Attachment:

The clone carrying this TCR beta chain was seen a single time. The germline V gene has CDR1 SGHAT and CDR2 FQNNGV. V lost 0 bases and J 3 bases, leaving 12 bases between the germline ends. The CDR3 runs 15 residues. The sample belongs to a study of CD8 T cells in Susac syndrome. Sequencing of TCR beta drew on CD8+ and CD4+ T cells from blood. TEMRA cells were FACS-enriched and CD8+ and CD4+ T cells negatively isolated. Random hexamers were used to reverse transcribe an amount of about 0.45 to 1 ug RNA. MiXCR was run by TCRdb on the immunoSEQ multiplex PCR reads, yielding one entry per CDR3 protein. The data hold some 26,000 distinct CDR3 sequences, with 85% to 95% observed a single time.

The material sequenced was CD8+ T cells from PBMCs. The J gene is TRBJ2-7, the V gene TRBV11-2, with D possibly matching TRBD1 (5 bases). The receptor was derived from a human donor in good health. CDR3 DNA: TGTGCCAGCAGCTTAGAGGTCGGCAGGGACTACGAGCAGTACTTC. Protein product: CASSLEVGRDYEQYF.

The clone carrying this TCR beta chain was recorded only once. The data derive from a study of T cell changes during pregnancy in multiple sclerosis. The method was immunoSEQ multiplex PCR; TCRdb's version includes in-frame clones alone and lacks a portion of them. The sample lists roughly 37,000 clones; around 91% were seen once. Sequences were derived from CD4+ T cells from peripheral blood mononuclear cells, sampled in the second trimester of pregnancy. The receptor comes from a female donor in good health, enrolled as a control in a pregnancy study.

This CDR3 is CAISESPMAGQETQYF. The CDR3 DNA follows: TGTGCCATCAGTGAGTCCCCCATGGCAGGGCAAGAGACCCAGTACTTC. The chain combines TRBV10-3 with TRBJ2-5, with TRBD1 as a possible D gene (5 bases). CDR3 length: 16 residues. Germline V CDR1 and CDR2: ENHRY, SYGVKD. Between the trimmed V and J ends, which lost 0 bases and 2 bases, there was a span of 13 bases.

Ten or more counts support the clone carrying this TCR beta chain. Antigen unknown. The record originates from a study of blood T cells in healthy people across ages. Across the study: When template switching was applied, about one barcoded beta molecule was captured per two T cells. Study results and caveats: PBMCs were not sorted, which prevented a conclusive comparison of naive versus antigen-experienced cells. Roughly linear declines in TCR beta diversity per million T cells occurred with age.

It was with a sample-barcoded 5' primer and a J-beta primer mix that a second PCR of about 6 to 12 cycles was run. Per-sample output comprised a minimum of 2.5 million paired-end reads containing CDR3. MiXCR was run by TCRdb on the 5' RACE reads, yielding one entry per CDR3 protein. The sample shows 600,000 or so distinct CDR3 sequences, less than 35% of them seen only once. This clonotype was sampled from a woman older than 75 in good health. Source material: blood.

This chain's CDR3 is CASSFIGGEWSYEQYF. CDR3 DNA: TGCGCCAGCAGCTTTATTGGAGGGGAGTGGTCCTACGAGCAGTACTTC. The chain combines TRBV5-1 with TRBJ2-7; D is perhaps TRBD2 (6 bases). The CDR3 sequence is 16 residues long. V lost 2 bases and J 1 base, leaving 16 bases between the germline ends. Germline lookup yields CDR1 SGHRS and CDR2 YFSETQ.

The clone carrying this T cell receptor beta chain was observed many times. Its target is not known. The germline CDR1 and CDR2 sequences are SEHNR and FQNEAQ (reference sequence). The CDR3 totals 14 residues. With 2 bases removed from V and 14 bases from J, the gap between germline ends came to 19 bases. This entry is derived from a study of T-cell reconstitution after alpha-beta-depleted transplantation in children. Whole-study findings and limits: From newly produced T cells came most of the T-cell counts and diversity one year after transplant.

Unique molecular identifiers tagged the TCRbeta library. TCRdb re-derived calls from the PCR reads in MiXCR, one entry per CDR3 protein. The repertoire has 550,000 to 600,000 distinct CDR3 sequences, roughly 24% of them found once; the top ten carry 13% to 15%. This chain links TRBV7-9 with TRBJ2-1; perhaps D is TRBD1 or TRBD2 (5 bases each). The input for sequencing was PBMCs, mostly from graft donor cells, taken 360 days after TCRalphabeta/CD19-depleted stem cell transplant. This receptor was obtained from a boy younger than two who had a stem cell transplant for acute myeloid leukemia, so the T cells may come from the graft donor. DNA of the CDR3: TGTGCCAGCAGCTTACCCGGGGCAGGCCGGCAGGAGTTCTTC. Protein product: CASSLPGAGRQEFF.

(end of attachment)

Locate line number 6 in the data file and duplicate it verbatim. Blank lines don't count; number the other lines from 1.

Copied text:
It was with a sample-barcoded 5' primer and a J-beta primer mix that a second PCR of about 6 to 12 cycles was run. Per-sample output comprised a minimum of 2.5 million paired-end reads containing CDR3. MiXCR was run by TCRdb on the 5' RACE reads, yielding one entry per CDR3 protein. The sample shows 600,000 or so distinct CDR3 sequences, less than 35% of them seen only once. This clonotype was sampled from a woman older than 75 in good health. Source material: blood.